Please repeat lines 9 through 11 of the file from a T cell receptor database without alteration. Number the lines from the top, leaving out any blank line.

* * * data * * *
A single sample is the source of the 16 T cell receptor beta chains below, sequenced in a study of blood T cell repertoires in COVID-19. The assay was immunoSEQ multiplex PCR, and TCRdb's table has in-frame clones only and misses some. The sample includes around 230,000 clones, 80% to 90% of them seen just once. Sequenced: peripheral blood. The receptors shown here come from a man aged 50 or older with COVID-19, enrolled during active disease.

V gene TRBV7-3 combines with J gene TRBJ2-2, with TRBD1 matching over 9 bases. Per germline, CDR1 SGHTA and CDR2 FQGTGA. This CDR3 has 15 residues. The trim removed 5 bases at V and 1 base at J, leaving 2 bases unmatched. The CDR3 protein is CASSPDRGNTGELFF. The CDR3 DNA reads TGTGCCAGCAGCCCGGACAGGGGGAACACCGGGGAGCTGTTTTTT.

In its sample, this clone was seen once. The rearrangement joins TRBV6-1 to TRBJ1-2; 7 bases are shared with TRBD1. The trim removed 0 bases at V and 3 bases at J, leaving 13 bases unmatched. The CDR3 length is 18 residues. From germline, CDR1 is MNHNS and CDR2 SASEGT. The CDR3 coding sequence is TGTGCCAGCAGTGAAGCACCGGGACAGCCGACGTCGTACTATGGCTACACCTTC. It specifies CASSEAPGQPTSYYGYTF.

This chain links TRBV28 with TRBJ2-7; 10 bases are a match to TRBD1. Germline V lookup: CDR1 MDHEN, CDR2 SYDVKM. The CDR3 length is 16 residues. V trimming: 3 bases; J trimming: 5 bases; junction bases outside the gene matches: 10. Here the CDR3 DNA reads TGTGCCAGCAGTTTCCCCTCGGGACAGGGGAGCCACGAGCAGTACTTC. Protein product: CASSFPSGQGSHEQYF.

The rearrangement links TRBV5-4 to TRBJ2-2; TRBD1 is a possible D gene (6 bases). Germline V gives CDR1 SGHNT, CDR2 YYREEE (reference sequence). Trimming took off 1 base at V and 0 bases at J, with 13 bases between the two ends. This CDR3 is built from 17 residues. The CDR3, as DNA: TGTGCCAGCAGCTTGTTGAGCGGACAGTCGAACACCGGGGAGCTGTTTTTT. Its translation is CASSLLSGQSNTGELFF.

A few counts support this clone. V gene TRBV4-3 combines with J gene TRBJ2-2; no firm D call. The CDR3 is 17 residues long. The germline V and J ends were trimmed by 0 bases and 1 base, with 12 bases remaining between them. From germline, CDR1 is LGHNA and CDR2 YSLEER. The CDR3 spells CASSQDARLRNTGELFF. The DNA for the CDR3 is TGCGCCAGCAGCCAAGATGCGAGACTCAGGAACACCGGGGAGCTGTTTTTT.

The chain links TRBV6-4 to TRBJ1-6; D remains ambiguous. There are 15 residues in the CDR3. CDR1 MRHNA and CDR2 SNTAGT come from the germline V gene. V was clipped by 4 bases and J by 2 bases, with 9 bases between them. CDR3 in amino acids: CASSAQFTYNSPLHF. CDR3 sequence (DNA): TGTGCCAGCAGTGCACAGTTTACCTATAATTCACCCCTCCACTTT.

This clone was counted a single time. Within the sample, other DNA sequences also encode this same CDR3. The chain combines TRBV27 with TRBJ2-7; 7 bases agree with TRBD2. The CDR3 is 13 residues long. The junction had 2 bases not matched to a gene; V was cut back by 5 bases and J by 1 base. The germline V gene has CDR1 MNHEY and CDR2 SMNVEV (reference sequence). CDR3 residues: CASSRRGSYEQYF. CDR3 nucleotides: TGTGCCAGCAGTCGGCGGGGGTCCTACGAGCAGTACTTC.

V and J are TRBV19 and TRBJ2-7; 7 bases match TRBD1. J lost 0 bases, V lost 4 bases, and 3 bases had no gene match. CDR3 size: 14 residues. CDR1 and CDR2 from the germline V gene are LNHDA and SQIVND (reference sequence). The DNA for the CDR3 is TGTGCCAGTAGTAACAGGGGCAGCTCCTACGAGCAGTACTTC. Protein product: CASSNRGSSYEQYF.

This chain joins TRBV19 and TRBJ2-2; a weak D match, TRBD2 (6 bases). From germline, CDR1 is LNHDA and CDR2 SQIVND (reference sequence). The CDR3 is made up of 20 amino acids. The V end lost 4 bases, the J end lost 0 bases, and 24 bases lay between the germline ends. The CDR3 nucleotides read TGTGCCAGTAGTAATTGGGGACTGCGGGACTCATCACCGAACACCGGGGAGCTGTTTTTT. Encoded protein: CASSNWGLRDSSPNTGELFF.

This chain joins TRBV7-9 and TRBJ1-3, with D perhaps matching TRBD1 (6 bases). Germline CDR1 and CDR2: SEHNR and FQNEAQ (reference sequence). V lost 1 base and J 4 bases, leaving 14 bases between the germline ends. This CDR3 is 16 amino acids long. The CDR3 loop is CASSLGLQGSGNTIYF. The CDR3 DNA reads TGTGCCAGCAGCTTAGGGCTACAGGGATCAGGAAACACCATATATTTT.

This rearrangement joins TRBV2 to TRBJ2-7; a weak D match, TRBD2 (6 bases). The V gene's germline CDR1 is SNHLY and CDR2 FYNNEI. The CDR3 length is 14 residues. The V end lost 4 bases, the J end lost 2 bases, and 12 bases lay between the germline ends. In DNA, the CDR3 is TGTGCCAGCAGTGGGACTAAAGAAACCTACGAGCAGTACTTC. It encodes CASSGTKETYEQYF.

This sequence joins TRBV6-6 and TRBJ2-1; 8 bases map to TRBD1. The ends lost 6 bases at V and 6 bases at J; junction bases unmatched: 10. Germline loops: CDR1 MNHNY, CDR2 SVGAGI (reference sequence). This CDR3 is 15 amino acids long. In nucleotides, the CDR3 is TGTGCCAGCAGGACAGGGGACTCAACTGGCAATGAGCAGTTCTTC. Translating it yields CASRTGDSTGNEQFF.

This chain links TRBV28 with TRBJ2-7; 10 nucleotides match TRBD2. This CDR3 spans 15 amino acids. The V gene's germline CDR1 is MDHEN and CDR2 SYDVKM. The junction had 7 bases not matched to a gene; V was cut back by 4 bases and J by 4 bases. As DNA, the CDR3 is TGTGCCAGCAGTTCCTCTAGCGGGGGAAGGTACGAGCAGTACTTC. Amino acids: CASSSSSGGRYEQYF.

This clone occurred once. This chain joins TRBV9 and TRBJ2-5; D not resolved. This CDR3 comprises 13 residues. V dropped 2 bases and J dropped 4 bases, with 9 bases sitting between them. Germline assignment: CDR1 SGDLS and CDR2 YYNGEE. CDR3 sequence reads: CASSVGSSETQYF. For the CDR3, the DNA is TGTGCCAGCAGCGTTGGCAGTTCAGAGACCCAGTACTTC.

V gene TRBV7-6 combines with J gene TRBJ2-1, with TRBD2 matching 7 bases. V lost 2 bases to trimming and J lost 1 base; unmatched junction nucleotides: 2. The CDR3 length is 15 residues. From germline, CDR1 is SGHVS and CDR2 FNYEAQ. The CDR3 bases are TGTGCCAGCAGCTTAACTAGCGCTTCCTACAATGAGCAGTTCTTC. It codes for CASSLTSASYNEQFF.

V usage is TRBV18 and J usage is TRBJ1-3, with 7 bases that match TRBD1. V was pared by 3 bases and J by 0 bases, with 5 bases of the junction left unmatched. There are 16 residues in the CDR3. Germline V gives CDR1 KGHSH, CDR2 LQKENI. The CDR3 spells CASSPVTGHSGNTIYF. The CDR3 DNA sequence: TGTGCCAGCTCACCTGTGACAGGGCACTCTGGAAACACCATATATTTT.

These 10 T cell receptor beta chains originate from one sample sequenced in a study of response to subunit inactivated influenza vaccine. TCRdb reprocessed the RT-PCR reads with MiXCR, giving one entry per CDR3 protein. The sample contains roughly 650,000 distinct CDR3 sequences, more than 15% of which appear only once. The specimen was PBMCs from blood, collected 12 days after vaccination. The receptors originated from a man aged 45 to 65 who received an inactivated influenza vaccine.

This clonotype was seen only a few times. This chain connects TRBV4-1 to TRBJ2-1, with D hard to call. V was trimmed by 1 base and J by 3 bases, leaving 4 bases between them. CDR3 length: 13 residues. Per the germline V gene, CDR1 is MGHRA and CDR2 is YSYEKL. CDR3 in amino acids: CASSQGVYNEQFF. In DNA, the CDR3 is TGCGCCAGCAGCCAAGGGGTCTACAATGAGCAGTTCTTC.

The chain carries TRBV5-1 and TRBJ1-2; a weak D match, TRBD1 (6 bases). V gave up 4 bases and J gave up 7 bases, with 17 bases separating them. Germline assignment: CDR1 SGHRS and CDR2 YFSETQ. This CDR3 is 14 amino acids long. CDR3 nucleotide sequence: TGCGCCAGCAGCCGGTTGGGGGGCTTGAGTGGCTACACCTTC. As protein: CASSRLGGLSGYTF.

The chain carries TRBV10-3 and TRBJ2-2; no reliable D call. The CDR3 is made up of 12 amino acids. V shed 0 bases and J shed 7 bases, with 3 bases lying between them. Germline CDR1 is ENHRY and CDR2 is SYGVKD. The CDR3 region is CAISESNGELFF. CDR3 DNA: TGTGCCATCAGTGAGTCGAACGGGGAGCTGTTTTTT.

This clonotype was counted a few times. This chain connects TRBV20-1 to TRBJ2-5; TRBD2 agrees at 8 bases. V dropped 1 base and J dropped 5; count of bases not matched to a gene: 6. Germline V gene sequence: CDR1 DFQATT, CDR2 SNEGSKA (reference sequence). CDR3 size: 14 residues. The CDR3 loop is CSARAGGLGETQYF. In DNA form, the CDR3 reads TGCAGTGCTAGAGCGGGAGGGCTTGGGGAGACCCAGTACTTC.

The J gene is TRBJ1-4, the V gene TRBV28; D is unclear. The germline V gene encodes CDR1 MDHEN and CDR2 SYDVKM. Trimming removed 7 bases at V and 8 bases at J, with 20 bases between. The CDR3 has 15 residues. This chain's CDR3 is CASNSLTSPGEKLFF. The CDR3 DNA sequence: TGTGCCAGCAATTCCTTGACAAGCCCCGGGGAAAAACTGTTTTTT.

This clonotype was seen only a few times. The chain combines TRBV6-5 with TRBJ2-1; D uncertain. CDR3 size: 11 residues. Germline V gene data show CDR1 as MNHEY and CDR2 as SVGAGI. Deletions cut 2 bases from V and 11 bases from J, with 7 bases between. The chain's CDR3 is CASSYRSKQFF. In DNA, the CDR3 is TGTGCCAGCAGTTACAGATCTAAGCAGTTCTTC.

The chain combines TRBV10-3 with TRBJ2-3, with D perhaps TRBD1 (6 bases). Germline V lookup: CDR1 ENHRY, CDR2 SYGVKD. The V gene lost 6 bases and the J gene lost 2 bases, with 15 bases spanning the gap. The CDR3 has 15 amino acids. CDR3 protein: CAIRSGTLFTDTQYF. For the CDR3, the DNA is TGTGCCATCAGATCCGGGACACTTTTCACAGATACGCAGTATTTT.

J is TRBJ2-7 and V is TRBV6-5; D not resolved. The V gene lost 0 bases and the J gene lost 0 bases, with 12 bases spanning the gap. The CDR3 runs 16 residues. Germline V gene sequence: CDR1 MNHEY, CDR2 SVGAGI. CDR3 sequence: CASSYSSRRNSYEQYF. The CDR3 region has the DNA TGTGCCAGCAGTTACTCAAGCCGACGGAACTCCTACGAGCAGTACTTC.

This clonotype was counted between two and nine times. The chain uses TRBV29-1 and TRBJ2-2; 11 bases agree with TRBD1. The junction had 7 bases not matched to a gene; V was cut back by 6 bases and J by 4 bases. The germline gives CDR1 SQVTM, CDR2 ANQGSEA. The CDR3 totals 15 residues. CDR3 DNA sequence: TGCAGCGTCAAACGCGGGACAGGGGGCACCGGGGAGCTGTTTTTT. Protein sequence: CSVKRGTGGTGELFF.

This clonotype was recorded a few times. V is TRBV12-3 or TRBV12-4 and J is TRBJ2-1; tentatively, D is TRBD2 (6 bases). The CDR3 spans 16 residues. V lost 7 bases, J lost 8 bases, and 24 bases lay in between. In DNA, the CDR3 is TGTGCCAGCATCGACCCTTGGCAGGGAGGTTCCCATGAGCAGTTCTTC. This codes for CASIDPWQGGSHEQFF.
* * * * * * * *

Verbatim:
V and J are TRBV19 and TRBJ2-7; 7 bases match TRBD1. J lost 0 bases, V lost 4 bases, and 3 bases had no gene match. CDR3 size: 14 residues. CDR1 and CDR2 from the germline V gene are LNHDA and SQIVND (reference sequence). The DNA for the CDR3 is TGTGCCAGTAGTAACAGGGGCAGCTCCTACGAGCAGTACTTC. Protein product: CASSNRGSSYEQYF.

This chain joins TRBV19 and TRBJ2-2; a weak D match, TRBD2 (6 bases). From germline, CDR1 is LNHDA and CDR2 SQIVND (reference sequence). The CDR3 is made up of 20 amino acids. The V end lost 4 bases, the J end lost 0 bases, and 24 bases lay between the germline ends. The CDR3 nucleotides read TGTGCCAGTAGTAATTGGGGACTGCGGGACTCATCACCGAACACCGGGGAGCTGTTTTTT. Encoded protein: CASSNWGLRDSSPNTGELFF.

This chain joins TRBV7-9 and TRBJ1-3, with D perhaps matching TRBD1 (6 bases). Germline CDR1 and CDR2: SEHNR and FQNEAQ (reference sequence). V lost 1 base and J 4 bases, leaving 14 bases between the germline ends. This CDR3 is 16 amino acids long. The CDR3 loop is CASSLGLQGSGNTIYF. The CDR3 DNA reads TGTGCCAGCAGCTTAGGGCTACAGGGATCAGGAAACACCATATATTTT.